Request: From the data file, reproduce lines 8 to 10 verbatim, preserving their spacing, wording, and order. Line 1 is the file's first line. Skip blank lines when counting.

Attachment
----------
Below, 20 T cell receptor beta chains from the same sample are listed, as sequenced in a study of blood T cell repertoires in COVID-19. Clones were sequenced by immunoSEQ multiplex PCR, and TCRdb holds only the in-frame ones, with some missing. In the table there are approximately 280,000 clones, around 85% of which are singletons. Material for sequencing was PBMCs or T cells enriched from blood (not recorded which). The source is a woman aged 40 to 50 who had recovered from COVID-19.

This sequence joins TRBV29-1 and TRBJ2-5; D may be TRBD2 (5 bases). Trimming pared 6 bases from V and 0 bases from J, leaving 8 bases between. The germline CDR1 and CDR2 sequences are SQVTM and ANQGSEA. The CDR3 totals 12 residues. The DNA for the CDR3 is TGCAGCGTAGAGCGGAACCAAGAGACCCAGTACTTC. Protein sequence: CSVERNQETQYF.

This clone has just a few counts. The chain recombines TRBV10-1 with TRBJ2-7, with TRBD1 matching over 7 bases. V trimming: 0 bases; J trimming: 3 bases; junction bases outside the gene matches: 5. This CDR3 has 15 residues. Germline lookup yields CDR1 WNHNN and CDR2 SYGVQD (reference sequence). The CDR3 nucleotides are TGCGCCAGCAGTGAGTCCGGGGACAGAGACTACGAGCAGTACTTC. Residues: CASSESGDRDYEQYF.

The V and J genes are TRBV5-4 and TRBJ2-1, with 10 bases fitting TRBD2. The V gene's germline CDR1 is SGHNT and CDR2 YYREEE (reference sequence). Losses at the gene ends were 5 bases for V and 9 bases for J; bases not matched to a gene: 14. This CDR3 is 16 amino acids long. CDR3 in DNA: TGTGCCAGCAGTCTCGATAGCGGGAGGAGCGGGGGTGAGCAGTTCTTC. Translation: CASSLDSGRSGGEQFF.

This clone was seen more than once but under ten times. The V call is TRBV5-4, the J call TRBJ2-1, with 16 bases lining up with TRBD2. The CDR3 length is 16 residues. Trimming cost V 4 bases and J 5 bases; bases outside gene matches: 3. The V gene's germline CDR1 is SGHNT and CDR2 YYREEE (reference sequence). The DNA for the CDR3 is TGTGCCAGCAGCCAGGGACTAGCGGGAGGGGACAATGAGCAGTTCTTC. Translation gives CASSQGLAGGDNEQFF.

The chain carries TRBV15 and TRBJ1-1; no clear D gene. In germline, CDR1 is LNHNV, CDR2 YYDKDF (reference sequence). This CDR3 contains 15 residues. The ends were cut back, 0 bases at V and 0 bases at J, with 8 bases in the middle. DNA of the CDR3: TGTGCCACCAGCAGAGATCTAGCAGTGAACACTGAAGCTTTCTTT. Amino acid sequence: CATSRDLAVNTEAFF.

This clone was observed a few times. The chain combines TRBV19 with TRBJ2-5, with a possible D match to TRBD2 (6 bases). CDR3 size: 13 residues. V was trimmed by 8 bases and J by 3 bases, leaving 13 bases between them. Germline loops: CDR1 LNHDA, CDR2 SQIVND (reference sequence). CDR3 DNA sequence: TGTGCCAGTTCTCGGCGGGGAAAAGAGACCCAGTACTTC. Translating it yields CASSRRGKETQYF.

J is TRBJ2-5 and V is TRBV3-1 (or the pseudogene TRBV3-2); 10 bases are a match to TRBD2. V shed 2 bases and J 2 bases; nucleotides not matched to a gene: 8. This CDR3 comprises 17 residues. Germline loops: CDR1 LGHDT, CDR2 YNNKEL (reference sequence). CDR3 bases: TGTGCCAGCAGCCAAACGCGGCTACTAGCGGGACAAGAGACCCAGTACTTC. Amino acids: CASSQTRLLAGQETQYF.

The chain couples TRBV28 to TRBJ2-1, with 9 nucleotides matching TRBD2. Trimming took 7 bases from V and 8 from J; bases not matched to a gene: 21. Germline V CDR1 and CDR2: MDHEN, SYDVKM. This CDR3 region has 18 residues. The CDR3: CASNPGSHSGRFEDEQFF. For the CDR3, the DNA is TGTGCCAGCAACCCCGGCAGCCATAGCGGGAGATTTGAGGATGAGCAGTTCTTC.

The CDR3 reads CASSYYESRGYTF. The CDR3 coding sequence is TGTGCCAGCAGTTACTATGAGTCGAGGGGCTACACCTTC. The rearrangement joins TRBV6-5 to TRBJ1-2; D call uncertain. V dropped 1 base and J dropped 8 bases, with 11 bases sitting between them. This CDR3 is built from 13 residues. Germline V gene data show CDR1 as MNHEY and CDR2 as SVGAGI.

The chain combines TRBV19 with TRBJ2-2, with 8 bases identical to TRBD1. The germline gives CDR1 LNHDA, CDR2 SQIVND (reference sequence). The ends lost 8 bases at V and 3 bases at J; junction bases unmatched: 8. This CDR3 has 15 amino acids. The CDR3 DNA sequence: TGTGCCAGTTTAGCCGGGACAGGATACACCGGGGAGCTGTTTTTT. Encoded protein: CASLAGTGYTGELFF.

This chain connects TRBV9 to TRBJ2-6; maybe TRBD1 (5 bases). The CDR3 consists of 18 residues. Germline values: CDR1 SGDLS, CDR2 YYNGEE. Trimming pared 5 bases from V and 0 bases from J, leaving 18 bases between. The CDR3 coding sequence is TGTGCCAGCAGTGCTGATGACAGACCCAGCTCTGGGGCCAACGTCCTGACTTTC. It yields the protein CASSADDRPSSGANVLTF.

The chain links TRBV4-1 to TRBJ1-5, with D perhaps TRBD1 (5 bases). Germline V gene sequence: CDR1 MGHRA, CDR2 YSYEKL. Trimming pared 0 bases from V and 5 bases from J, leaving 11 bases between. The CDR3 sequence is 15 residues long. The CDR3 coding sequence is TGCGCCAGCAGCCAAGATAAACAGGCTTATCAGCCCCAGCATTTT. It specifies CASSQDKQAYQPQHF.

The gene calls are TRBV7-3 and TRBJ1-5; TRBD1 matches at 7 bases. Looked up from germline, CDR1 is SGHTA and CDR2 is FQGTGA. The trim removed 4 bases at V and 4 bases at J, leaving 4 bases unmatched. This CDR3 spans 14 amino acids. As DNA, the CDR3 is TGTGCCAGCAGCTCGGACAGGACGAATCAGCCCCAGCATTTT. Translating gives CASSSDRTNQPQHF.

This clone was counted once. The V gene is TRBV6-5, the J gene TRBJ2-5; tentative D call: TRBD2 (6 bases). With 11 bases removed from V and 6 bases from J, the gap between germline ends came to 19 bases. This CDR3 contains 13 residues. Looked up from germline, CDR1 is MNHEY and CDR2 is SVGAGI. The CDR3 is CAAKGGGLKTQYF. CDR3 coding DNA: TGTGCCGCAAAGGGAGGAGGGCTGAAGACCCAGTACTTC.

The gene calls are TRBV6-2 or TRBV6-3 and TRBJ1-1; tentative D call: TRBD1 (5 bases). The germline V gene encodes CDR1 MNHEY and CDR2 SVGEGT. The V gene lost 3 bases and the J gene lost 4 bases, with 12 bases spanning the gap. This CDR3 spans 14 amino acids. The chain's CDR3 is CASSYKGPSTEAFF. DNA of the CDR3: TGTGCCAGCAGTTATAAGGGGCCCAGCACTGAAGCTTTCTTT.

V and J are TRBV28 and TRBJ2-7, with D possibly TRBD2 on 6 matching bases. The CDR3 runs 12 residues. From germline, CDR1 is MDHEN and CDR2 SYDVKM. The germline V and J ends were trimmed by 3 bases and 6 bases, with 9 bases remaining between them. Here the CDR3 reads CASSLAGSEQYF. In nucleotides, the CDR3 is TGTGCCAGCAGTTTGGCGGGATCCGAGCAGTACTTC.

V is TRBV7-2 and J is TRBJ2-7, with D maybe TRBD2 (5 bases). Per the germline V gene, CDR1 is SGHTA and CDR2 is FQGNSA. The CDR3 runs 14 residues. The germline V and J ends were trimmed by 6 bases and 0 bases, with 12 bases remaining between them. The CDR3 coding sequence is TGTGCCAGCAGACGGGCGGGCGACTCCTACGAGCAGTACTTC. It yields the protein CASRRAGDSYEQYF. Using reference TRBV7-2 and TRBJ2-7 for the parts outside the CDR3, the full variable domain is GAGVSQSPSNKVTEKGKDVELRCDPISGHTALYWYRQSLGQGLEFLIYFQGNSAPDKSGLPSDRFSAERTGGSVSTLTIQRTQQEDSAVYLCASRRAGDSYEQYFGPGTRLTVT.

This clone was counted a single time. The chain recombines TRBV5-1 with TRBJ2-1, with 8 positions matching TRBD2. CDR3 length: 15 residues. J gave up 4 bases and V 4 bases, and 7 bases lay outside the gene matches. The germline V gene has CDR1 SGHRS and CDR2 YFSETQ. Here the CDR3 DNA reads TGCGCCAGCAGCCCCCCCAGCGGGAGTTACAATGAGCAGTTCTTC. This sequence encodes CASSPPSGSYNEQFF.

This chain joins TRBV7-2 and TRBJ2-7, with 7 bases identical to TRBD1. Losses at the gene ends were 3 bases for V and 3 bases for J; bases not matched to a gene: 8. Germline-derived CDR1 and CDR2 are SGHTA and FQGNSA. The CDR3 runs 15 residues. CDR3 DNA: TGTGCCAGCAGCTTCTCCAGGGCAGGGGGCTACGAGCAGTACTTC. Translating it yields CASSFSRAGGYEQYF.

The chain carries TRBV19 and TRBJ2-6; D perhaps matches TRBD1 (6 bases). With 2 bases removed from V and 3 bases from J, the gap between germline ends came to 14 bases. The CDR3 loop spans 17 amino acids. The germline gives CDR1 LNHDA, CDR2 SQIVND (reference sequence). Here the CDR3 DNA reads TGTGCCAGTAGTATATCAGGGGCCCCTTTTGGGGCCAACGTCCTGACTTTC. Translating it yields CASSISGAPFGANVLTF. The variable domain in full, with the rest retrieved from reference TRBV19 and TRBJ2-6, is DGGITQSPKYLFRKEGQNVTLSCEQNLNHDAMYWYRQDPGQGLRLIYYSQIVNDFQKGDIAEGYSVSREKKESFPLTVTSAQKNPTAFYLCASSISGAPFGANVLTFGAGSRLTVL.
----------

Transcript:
J is TRBJ2-5 and V is TRBV3-1 (or the pseudogene TRBV3-2); 10 bases are a match to TRBD2. V shed 2 bases and J 2 bases; nucleotides not matched to a gene: 8. This CDR3 comprises 17 residues. Germline loops: CDR1 LGHDT, CDR2 YNNKEL (reference sequence). CDR3 bases: TGTGCCAGCAGCCAAACGCGGCTACTAGCGGGACAAGAGACCCAGTACTTC. Amino acids: CASSQTRLLAGQETQYF.

The chain couples TRBV28 to TRBJ2-1, with 9 nucleotides matching TRBD2. Trimming took 7 bases from V and 8 from J; bases not matched to a gene: 21. Germline V CDR1 and CDR2: MDHEN, SYDVKM. This CDR3 region has 18 residues. The CDR3: CASNPGSHSGRFEDEQFF. For the CDR3, the DNA is TGTGCCAGCAACCCCGGCAGCCATAGCGGGAGATTTGAGGATGAGCAGTTCTTC.

The CDR3 reads CASSYYESRGYTF. The CDR3 coding sequence is TGTGCCAGCAGTTACTATGAGTCGAGGGGCTACACCTTC. The rearrangement joins TRBV6-5 to TRBJ1-2; D call uncertain. V dropped 1 base and J dropped 8 bases, with 11 bases sitting between them. This CDR3 is built from 13 residues. Germline V gene data show CDR1 as MNHEY and CDR2 as SVGAGI.